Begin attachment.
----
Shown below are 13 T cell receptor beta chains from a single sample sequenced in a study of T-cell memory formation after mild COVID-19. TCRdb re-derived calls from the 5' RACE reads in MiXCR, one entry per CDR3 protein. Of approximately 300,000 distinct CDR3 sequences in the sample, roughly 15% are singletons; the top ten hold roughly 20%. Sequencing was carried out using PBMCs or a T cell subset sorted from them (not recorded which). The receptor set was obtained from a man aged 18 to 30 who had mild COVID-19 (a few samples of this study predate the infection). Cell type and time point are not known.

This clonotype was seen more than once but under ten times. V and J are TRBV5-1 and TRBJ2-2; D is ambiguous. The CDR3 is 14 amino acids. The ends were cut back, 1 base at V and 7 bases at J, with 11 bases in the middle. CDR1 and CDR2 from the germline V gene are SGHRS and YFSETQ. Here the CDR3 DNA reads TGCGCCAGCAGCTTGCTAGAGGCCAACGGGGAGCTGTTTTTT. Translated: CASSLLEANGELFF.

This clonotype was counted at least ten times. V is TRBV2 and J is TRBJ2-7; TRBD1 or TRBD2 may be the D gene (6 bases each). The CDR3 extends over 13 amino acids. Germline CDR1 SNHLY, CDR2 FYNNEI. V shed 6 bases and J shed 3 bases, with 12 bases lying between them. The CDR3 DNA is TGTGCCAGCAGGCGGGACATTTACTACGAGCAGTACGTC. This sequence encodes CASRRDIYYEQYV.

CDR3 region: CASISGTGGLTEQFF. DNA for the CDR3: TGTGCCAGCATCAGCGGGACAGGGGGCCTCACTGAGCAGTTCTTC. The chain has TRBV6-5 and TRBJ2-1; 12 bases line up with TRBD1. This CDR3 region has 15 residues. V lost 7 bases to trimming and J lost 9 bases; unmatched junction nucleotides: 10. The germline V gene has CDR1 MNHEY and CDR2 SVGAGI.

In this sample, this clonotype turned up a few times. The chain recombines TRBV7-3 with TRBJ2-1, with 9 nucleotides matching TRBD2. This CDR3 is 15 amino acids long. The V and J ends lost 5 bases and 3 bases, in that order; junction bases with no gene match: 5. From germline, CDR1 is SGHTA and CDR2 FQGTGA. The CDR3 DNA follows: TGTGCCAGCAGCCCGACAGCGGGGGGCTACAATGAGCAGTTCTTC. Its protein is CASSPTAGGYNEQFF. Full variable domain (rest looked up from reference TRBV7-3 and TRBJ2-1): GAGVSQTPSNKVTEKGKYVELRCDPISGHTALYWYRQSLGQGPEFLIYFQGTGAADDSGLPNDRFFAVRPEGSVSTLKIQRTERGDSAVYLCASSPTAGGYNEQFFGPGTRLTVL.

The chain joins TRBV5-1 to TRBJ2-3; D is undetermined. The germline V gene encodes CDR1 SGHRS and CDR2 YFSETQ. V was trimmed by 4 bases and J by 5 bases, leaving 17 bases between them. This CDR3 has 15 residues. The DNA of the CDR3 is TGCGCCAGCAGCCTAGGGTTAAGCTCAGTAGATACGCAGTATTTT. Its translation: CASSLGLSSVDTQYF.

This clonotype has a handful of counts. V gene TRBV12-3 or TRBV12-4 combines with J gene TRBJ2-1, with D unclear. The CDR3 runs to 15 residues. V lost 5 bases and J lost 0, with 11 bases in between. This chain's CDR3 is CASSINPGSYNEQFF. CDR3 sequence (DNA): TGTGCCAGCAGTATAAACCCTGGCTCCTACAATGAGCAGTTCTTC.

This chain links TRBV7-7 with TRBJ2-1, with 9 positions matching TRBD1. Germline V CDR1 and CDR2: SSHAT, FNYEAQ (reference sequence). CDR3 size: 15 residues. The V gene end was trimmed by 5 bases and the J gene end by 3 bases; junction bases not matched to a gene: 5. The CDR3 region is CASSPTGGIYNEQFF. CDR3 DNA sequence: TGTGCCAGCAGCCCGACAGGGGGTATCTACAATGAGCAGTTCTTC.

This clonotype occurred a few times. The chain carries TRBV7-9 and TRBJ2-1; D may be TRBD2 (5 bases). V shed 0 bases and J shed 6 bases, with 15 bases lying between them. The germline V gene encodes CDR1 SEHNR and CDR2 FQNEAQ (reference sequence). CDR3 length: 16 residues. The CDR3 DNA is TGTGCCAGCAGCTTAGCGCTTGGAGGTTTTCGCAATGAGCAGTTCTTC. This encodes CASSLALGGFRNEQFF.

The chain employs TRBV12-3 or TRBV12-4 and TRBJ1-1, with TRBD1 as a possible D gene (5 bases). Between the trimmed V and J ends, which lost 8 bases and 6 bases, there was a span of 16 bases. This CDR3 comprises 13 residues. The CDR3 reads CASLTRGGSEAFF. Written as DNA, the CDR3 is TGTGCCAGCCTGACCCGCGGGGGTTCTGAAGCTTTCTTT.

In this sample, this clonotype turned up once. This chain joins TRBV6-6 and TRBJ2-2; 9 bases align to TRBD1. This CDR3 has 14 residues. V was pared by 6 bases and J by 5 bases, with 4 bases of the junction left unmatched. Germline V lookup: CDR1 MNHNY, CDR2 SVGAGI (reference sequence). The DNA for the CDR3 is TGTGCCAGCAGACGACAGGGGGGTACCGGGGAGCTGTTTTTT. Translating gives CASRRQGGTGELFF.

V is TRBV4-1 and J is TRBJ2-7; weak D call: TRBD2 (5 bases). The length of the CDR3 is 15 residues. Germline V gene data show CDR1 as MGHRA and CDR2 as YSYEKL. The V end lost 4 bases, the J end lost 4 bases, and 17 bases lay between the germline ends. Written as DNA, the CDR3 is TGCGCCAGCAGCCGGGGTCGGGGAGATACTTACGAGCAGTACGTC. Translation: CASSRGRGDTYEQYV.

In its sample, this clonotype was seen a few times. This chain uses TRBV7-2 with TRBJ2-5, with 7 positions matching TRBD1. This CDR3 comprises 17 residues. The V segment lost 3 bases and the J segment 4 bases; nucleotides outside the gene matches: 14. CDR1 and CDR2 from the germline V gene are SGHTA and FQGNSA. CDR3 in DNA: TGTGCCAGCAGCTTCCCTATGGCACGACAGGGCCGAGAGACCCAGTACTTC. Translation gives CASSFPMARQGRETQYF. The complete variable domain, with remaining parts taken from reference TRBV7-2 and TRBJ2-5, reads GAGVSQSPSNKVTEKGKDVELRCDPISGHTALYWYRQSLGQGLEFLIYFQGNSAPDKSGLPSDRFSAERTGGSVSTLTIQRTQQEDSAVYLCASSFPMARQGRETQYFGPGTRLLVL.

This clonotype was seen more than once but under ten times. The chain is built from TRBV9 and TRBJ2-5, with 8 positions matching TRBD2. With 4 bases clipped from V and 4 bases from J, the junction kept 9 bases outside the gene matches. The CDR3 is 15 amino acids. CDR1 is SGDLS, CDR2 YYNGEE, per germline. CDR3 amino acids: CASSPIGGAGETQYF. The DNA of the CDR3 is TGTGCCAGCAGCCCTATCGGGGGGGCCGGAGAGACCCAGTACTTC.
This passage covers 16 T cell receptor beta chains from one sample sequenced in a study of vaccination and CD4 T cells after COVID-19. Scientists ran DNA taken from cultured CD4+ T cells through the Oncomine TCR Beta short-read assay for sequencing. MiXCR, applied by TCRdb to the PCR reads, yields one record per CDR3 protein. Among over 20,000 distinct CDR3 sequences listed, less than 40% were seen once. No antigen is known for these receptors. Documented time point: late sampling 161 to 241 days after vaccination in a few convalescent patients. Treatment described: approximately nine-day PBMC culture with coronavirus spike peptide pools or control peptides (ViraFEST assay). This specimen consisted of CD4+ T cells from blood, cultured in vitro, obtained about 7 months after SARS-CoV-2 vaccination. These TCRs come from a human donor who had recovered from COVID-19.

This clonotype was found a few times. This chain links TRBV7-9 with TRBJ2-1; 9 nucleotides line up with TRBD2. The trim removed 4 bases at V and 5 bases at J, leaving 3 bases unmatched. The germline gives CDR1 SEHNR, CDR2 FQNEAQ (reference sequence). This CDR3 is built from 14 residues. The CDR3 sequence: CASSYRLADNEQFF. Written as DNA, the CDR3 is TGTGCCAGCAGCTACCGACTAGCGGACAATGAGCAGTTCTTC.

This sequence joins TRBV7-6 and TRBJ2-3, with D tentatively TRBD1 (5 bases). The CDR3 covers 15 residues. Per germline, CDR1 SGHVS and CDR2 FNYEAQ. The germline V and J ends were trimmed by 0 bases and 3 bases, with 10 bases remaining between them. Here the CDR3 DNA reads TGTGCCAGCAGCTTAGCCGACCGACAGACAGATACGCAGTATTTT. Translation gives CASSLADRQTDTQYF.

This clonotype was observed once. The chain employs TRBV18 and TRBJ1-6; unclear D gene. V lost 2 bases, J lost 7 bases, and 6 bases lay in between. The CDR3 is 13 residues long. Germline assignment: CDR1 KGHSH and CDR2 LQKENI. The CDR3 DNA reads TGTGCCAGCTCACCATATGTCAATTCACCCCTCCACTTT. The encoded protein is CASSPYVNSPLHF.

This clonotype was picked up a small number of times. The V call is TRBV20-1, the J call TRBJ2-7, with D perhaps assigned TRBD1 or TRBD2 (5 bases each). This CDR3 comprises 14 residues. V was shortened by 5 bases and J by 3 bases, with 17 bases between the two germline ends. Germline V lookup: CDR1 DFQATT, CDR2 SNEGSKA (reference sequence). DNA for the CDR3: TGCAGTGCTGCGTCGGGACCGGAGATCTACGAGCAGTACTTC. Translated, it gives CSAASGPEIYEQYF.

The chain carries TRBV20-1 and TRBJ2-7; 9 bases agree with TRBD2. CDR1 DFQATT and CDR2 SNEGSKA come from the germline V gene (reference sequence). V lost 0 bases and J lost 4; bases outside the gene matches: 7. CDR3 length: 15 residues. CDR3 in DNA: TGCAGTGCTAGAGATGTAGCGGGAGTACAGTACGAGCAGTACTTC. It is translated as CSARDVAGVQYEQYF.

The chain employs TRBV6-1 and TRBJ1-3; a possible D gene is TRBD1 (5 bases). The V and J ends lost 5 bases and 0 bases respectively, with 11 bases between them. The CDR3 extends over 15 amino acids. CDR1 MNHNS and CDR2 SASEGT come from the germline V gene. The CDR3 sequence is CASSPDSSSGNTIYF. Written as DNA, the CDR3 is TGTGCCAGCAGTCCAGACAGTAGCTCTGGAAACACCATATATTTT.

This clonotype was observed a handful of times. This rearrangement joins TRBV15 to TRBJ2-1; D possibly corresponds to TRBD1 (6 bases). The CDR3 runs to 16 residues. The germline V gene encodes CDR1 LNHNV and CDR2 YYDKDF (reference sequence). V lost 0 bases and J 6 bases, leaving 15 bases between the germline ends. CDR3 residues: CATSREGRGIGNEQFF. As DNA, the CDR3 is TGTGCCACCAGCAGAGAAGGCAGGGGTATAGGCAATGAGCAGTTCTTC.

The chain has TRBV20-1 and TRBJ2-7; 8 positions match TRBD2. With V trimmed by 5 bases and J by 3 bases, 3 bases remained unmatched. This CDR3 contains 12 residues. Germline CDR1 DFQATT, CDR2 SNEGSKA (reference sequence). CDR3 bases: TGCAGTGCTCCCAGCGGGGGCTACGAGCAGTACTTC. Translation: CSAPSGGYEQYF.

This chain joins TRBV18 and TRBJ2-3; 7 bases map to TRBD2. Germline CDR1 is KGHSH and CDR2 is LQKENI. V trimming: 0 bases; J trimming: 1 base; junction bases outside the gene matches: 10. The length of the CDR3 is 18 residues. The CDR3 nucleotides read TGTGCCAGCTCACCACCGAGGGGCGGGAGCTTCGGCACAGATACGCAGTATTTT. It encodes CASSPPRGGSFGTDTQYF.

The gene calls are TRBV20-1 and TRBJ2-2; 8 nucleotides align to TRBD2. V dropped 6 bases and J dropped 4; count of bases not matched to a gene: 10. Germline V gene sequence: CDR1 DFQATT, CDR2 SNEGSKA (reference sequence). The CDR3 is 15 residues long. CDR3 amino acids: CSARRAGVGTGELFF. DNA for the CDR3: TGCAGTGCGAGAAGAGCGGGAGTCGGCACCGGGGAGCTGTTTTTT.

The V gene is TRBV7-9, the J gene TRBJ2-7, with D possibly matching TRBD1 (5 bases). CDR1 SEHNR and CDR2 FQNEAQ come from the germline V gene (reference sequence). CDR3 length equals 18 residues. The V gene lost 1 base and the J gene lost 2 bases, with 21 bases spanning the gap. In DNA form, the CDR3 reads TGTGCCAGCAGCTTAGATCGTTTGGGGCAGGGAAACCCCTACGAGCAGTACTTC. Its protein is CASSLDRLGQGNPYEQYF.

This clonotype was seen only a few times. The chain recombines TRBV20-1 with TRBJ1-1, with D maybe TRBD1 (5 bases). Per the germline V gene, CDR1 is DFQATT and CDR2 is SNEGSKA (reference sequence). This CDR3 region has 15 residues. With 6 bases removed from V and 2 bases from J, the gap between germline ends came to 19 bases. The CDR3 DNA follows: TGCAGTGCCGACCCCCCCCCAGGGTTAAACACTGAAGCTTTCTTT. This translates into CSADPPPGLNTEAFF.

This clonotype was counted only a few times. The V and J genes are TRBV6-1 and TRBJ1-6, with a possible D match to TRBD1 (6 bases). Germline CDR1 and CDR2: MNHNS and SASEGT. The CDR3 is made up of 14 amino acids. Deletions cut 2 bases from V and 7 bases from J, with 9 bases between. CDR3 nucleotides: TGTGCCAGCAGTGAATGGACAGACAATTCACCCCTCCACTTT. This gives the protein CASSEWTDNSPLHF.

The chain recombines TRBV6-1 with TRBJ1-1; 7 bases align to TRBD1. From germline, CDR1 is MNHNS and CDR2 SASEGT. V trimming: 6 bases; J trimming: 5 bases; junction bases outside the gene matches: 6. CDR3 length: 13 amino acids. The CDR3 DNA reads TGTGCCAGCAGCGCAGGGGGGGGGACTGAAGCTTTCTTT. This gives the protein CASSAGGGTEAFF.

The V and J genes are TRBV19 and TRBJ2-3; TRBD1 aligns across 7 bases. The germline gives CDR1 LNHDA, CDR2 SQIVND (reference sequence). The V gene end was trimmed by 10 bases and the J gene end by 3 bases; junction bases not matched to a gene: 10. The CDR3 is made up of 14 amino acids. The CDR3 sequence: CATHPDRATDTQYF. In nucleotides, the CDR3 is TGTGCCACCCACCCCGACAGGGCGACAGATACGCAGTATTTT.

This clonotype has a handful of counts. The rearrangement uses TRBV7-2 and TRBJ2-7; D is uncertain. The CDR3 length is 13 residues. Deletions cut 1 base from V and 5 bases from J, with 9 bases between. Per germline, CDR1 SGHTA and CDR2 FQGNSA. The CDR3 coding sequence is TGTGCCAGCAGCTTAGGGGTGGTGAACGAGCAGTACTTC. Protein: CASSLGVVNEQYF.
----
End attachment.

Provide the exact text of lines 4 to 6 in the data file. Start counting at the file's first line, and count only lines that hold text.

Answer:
CDR3 region: CASISGTGGLTEQFF. DNA for the CDR3: TGTGCCAGCATCAGCGGGACAGGGGGCCTCACTGAGCAGTTCTTC. The chain has TRBV6-5 and TRBJ2-1; 12 bases line up with TRBD1. This CDR3 region has 15 residues. V lost 7 bases to trimming and J lost 9 bases; unmatched junction nucleotides: 10. The germline V gene has CDR1 MNHEY and CDR2 SVGAGI.

In this sample, this clonotype turned up a few times. The chain recombines TRBV7-3 with TRBJ2-1, with 9 nucleotides matching TRBD2. This CDR3 is 15 amino acids long. The V and J ends lost 5 bases and 3 bases, in that order; junction bases with no gene match: 5. From germline, CDR1 is SGHTA and CDR2 FQGTGA. The CDR3 DNA follows: TGTGCCAGCAGCCCGACAGCGGGGGGCTACAATGAGCAGTTCTTC. Its protein is CASSPTAGGYNEQFF. Full variable domain (rest looked up from reference TRBV7-3 and TRBJ2-1): GAGVSQTPSNKVTEKGKYVELRCDPISGHTALYWYRQSLGQGPEFLIYFQGTGAADDSGLPNDRFFAVRPEGSVSTLKIQRTERGDSAVYLCASSPTAGGYNEQFFGPGTRLTVL.

The chain joins TRBV5-1 to TRBJ2-3; D is undetermined. The germline V gene encodes CDR1 SGHRS and CDR2 YFSETQ. V was trimmed by 4 bases and J by 5 bases, leaving 17 bases between them. This CDR3 has 15 residues. The DNA of the CDR3 is TGCGCCAGCAGCCTAGGGTTAAGCTCAGTAGATACGCAGTATTTT. Its translation: CASSLGLSSVDTQYF.